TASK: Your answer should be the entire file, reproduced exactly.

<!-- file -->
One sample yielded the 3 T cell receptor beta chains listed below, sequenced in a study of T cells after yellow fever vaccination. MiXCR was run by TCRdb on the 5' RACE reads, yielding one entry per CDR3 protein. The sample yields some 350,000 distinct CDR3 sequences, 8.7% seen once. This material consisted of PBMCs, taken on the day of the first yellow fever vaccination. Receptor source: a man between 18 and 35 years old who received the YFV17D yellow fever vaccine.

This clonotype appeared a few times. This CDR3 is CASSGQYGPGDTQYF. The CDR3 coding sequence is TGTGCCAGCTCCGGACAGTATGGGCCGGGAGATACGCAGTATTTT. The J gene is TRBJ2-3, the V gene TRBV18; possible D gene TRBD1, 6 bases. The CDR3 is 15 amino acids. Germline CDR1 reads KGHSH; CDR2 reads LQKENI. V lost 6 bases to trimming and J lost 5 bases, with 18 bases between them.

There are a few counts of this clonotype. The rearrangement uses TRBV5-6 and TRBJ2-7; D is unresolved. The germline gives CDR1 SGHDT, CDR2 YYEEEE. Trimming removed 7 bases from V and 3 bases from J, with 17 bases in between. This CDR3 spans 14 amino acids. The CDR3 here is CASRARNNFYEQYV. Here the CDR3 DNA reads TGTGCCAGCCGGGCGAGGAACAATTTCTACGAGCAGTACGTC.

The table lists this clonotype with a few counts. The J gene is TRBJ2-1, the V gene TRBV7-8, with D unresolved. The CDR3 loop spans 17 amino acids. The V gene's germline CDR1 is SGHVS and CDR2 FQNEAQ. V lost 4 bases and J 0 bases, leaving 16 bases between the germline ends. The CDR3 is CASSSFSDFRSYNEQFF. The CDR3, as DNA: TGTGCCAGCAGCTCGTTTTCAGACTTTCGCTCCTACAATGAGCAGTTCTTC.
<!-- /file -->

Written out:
One sample yielded the 3 T cell receptor beta chains listed below, sequenced in a study of T cells after yellow fever vaccination. MiXCR was run by TCRdb on the 5' RACE reads, yielding one entry per CDR3 protein. The sample yields some 350,000 distinct CDR3 sequences, 8.7% seen once. This material consisted of PBMCs, taken on the day of the first yellow fever vaccination. Receptor source: a man between 18 and 35 years old who received the YFV17D yellow fever vaccine.

This clonotype appeared a few times. This CDR3 is CASSGQYGPGDTQYF. The CDR3 coding sequence is TGTGCCAGCTCCGGACAGTATGGGCCGGGAGATACGCAGTATTTT. The J gene is TRBJ2-3, the V gene TRBV18; possible D gene TRBD1, 6 bases. The CDR3 is 15 amino acids. Germline CDR1 reads KGHSH; CDR2 reads LQKENI. V lost 6 bases to trimming and J lost 5 bases, with 18 bases between them.

There are a few counts of this clonotype. The rearrangement uses TRBV5-6 and TRBJ2-7; D is unresolved. The germline gives CDR1 SGHDT, CDR2 YYEEEE. Trimming removed 7 bases from V and 3 bases from J, with 17 bases in between. This CDR3 spans 14 amino acids. The CDR3 here is CASRARNNFYEQYV. Here the CDR3 DNA reads TGTGCCAGCCGGGCGAGGAACAATTTCTACGAGCAGTACGTC.

The table lists this clonotype with a few counts. The J gene is TRBJ2-1, the V gene TRBV7-8, with D unresolved. The CDR3 loop spans 17 amino acids. The V gene's germline CDR1 is SGHVS and CDR2 FQNEAQ. V lost 4 bases and J 0 bases, leaving 16 bases between the germline ends. The CDR3 is CASSSFSDFRSYNEQFF. The CDR3, as DNA: TGTGCCAGCAGCTCGTTTTCAGACTTTCGCTCCTACAATGAGCAGTTCTTC.